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David Glidden [30]David K. Glidden [27]David Kenneth Glidden [1]
  1.  84
    Epicurean prolepsis.David K. Glidden - 1985 - Oxford Studies in Ancient Philosophy 3:175-217.
  2.  56
    Skeptic Semiotics.David Glidden - 1983 - Phronesis 28 (3):213-255.
    This article presents a detailed exploration of what Sextus and Pyrrhonists regarded as mnemonic signs, where one experience reminds us of another, such as seeing smoke reminds us of a fire that is not yet evident to our present observations. For the skeptic the use of mnemonic signs obviates the need for reasoned, theoretical interpretations or elaborated belief formation. It allows the skeptic or the theory-free physician, for that matter, to live a life or practice symptomatic medicine without the need (...)
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  3. Philosophy and Geography Iii: Philosophies of Place.Philip Brey, Lee Caragata, James Dickinson, David Glidden, Sara Gottlieb, Bruce Hannon, Ian Howard, Jeff Malpas, Katya Mandoki, Jonathan Maskit, Bryan G. Norton, Roger Paden, David Roberts, Holmes Rolston Iii, Izhak Schnell, Jonathon M. Smith, David Wasserman & Mick Womersley (eds.) - 1998 - Rowman & Littlefield Publishers.
    A growing literature testifies to the persistence of place as an incorrigible aspect of human experience, identity, and morality. Place is a common ground for thought and action, a community of experienced particulars that avoids solipsism and universalism. It draws us into the philosophy of the ordinary, into familiarity as a form of knowledge, into the wisdom of proximity. Each of these essays offers a philosophy of place, and reminds us that such philosophies ultimately decide how we make, use, and (...)
     
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  4.  56
    The Lysis on Loving One's Own.David K. Glidden - 1981 - Classical Quarterly 31 (01):39-59.
    Cicero, Lucullus 38: ‘…non potest animal ullum non adpetere id quod accommodatum ad naturam adpareat …’ From earliest childhood every man wants to possess something. One man collects horses. Another wants gold. Socrates has a passion for companions. He would rather have a good friend than a quail or a rooster. In this way, Socrates begins his interrogation of Menexenus. He then congratulates Menexenus and Lysis for each having what he himself still does not possess. How is it that one (...)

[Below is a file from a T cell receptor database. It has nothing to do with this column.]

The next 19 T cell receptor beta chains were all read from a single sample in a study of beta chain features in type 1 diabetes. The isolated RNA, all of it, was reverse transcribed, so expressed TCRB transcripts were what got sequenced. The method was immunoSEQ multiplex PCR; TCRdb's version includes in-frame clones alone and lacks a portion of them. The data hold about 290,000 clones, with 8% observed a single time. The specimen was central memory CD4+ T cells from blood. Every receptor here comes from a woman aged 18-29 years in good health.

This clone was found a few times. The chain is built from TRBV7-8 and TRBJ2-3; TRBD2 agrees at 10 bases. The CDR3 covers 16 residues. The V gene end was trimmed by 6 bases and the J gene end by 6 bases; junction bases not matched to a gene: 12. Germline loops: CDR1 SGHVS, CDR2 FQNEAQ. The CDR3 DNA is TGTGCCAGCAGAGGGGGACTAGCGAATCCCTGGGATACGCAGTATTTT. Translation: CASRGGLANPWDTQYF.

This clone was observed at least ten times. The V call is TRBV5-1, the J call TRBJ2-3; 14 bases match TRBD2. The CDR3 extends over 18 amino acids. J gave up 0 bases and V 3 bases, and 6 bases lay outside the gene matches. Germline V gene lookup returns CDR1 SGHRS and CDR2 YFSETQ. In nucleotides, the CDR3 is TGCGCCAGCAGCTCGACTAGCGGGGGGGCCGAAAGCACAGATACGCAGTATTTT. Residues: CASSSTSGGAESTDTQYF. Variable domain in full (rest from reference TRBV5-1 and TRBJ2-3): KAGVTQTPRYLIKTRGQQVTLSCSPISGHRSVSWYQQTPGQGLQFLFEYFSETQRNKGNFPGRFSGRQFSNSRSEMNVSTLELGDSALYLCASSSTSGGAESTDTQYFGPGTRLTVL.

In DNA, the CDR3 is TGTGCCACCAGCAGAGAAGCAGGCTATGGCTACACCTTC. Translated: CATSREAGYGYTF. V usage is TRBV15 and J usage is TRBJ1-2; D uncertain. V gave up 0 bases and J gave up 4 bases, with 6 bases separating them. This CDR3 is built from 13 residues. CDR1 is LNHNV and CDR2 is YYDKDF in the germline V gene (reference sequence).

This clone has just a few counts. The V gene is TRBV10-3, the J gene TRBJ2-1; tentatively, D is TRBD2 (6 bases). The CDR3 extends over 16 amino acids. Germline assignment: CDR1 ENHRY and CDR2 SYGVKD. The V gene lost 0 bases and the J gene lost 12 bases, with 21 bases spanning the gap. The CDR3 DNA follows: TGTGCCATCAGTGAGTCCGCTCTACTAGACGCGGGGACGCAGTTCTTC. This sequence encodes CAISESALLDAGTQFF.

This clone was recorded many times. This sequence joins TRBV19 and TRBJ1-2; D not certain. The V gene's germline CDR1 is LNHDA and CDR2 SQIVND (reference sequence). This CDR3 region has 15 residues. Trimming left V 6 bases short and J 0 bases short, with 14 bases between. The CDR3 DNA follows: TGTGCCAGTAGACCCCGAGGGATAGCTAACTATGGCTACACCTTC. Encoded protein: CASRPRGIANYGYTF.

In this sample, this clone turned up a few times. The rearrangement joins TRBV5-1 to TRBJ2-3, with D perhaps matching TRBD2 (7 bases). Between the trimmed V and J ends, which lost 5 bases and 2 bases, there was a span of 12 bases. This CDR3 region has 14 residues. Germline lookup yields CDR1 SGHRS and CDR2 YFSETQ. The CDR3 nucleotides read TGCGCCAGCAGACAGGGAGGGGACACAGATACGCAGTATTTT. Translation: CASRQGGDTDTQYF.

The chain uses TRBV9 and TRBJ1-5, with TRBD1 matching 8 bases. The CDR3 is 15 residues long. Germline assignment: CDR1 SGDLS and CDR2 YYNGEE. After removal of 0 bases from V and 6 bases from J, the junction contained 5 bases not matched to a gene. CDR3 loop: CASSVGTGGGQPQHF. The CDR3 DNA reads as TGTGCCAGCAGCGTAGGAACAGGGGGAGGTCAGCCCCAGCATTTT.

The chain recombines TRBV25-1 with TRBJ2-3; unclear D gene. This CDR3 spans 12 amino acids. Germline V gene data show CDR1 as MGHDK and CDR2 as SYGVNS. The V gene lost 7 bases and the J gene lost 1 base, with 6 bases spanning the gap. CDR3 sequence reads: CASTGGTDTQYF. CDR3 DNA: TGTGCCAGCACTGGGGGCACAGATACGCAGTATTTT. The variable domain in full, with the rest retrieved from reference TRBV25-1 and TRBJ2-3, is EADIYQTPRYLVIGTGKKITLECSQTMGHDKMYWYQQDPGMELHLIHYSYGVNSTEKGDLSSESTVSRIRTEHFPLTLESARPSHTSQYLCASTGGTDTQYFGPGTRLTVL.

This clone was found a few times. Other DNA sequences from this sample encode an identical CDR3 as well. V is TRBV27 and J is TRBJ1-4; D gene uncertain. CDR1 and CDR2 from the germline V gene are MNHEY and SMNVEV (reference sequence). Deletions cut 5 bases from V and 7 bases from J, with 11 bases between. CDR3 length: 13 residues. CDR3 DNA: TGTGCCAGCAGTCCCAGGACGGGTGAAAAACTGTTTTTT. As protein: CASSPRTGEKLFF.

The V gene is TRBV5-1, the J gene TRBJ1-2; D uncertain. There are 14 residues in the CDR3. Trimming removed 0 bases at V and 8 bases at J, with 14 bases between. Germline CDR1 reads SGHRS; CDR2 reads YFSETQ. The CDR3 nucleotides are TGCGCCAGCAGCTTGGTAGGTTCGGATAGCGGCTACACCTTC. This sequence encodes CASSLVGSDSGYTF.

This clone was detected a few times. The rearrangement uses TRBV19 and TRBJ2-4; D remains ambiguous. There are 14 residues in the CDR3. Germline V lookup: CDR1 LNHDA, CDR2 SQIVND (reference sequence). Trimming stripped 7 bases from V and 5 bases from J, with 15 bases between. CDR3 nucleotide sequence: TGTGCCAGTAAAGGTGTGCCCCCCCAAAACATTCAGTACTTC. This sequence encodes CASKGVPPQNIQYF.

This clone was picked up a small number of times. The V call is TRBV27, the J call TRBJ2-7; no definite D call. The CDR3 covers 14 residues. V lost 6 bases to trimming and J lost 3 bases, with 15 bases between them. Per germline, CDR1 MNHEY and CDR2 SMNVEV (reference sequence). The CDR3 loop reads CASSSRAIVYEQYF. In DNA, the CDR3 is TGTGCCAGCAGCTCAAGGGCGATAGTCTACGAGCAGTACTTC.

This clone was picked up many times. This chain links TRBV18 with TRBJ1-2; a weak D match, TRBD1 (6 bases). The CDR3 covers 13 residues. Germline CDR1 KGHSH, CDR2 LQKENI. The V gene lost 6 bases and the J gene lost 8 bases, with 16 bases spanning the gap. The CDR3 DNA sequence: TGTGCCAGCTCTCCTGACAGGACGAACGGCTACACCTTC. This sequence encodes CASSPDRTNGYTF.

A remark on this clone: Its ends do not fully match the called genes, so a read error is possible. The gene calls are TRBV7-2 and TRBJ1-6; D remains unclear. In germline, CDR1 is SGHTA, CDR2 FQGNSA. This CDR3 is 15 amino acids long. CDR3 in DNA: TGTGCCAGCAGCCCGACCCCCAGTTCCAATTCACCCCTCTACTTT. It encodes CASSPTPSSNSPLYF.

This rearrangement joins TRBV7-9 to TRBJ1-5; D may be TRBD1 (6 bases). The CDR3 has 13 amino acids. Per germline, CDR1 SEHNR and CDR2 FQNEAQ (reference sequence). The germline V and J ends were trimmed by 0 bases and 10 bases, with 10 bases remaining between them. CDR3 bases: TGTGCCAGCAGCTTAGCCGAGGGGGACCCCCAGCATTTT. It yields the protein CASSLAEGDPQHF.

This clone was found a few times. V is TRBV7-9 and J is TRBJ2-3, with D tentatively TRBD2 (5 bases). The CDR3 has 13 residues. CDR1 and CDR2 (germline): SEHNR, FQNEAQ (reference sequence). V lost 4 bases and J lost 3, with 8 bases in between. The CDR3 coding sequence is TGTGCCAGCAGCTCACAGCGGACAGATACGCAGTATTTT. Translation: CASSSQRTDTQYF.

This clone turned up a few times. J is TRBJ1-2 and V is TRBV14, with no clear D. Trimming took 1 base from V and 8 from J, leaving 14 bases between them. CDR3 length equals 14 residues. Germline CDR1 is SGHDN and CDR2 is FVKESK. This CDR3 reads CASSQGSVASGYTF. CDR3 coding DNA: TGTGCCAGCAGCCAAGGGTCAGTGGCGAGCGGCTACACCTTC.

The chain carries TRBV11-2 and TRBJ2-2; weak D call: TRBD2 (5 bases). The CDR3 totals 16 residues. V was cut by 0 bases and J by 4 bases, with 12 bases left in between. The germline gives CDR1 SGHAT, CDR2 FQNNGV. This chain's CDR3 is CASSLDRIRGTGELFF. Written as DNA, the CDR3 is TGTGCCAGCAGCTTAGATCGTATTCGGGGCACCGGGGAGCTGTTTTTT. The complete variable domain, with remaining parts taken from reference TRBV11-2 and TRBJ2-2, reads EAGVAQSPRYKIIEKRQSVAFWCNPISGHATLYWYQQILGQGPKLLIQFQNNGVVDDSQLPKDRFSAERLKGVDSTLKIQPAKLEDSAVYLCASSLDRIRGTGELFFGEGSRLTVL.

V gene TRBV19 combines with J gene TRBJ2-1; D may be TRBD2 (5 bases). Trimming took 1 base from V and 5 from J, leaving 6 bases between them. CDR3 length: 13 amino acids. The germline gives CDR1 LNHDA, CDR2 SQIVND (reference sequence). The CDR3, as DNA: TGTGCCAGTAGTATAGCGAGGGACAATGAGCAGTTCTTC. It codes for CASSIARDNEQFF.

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  5.  22
    Epicurus on Self-Perception.David K. Glidden - 1979 - American Philosophical Quarterly 16 (4):297 - 306.
  6.  58
    Protagorean relativism and physis.David K. Glidden - 1975 - Phronesis 20 (3):209-227.
  7.  20
    The Roots of Political Philosophy: Ten Forgotten Socratic Dialogues.David K. Glidden - 1993 - Noûs 27 (1):99-101.
  8. Moral Vision, "Orthos Logos", and the Role of the "Phronimos".David K. Glidden - 1992 - Apeiron 25 (4):103 - 128.
  9.  20
    The Theaetetus of Plato.David K. Glidden - 1993 - Noûs 27 (3):408-409.
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  10.  20
    The Elusiveness of Moral Recognition and the Imaginary Place of Fiction.David K. Glidden - 1991 - Midwest Studies in Philosophy 16 (1):123-141.
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  11. Parrots, pyrrhonists, and native speakers.David K. Glidden - 1994 - In Stephen Everson (ed.), Language. Cambridge University Press.
  12.  8
    The Language Of Love.David Glidden - 1980 - Pacific Philosophical Quarterly 61 (3):276-290.
    A brief philological look at a key argument in Plato’s “Lysis” reveals Plato’s philosophical interpretation of generic love, or ‘philia’, to be an asymmetrical form of possessive desire, where the interests of the self predominate.
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  13.  16
    Beings and Logos: The Way of Platonic Dialogue.David K. Glidden - 1991 - Noûs 25 (5):738-740.
  14.  25
    Method in Ancient Philosophy (review).David K. Glidden - 2000 - Journal of the History of Philosophy 38 (1):111-113.